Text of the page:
• Next Property Decision – Want to buy their first home, however, were unsure which location
  • Property Strategy – Given how important property purchase decisions are, they want to ensure they have the right strategy and expert-driven advice to support that decision making.
  • Their preferred property pathway:
 
Decision Property Type Purchase Year Purchase Price in todays dollars Financial Return Location
2020 Long Term Home/ Investment Purchase $1,100,000 Capital Growth Major Capital City or Regional City Centre near Family

Financial and Money Goals

  • To ensure they make a good decision on their first property purchase that could set them up to make future property purchases.
  • Want to retain some flexibility to relocate in the future
  • Money goals
Existing Surplus Cash Flow   $6,886 
Post Mat leave Cash Flow – Amy no income  ($2,439) 
Money Goal – Surplus Cash Flow  $1,740 
     
Total Available Funds   $358,000 
Money Goal – Available Funds  $86,000 

 

Scenario 1 – Home $1,100,000 – 90% LVR

Why

  • Top end price point that should allow them to purchase a property that could be their home to provide the best opportunity for it to become their long-term home OR be able to live in it for at least 7-10 years which usually covers most market cycles to minimise risk of in-and-out buying and selling costs if they need to sell to upgrade.
  • Provides them greater ability to purchase a quality dwelling in the location of their choice.
  • Achieves their Surplus Cash Flow Money Goals.

How

  • Cash contribution – $176,000
  • LVR – 90% LVR
  • No LMI – Due to Amy’s profession, their lending is available for an LMI waiver with a major lender
  • Total lending – $990,000

Money Goals Outcome

  • Surplus Cash Flow Money Goal Achieved – $4,402 per month assuming a principal and interest repayment at 3.0%, this is greater than their goal of $1,740.
  • Post Maternity leave Surplus Cash Flow – Their cashflow is negative should Amy receive no income. In order to have positive cashflow at this stage of their financial journey Amy is required to receive approximately $85,000 annually, which represents 50% of her current income this is estimated to produce $104 per month assuming a principal and interest repayment at 3%. At this stage they have set aside an additional $1,290 for social, which is considered discretionary spending and is something that they are able to reduce should their cashflow require it.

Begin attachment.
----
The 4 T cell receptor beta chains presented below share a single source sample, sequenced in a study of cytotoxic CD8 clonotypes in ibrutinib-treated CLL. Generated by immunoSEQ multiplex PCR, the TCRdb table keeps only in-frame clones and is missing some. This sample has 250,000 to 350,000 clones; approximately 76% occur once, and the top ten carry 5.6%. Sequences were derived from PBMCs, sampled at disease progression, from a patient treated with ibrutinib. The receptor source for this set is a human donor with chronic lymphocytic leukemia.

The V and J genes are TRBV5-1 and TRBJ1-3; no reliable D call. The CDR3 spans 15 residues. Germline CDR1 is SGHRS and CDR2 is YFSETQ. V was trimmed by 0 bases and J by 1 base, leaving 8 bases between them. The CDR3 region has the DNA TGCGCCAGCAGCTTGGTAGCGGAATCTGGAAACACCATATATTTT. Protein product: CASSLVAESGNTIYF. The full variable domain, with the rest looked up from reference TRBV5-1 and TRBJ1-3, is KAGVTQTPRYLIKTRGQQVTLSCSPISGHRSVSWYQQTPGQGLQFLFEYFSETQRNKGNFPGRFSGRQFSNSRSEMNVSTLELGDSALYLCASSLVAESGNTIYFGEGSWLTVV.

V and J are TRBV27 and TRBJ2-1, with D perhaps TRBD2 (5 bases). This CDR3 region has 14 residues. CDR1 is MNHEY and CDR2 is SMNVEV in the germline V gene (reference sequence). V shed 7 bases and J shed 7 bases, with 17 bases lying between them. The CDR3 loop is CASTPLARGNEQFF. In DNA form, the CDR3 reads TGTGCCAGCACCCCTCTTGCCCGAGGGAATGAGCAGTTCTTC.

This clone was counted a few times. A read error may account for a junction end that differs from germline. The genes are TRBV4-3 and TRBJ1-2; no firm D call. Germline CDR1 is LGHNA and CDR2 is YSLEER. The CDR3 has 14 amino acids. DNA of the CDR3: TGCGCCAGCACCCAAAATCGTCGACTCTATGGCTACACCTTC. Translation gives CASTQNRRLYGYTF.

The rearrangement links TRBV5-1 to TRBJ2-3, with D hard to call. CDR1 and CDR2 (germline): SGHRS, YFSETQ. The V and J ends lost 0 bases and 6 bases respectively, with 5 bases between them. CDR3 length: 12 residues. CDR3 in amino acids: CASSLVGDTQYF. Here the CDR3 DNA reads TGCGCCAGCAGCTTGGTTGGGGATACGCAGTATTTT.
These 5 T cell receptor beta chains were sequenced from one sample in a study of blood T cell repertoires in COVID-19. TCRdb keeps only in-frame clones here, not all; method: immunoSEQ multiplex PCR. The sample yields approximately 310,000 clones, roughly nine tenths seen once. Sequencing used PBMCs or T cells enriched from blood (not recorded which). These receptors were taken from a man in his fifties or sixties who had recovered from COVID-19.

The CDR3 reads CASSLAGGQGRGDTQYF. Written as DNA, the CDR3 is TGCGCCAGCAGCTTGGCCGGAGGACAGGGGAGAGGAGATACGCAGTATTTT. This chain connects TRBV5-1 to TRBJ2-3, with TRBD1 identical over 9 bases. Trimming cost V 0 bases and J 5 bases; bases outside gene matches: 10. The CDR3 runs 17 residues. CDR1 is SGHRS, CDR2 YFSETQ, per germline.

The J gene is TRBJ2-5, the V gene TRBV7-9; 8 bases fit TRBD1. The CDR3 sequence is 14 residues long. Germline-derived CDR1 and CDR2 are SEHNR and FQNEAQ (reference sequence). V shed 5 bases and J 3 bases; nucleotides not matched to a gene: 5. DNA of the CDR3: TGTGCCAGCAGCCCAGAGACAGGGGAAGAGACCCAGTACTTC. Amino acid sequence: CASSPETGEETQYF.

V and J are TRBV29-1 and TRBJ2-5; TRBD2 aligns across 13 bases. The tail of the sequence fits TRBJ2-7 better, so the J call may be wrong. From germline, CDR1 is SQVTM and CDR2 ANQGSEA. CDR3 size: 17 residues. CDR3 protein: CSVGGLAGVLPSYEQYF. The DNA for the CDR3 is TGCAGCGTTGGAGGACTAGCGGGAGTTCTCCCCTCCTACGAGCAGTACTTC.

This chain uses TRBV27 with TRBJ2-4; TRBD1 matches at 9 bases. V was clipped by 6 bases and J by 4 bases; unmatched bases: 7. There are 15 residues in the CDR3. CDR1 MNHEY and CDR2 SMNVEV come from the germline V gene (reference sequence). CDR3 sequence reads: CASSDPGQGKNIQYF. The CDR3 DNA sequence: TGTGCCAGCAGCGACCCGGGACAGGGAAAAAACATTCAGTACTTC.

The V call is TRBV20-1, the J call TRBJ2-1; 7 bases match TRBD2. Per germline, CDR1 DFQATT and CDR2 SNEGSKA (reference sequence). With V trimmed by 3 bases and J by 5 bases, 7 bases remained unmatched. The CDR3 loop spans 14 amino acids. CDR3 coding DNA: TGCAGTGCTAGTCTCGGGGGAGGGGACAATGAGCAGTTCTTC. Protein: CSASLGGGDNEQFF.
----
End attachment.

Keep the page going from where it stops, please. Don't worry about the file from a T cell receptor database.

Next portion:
• Available Funds Money Goal Achieved – $182,000 is greater than their Available Funds goal of $86,000.

Pros

  • They could purchase either their long-term home or a stepping-stone home that they are happy living in for up to 10 years. It will be important to define:
  • Firstly, how long they anticipate their Lifestyle needs will be met at this new property, and 
  • Secondly, their plans, and specifically their estimated timeframe for when they expect the property will no longer meet their Lifestyle needs and they will want to upgrade due to family or lifestyle requirements and live elsewhere. 
  • They have the unique opportunity to achieve their long-term home today and this option should be fully explored considering the benefits before making a decision. By purchasing the long-term home:
  • They will have a clear run at developing their investment portfolio without any disruption or need to sell to get into a future home. 
  • A higher price point can allow them to achieve their lifestyle goals and purchase a superior home in a superior location. 
  • They are maximising their purchase price which provides they with the opportunity to purchase the best quality home that will allow them to live in it for the longest period.

 

Scenario 2 – Investment that becomes Home for $1,500,000 – 90% LVR

Why

  • Top end price point that should allow them to purchase a property that could be their long-term home and meets their Money Goals.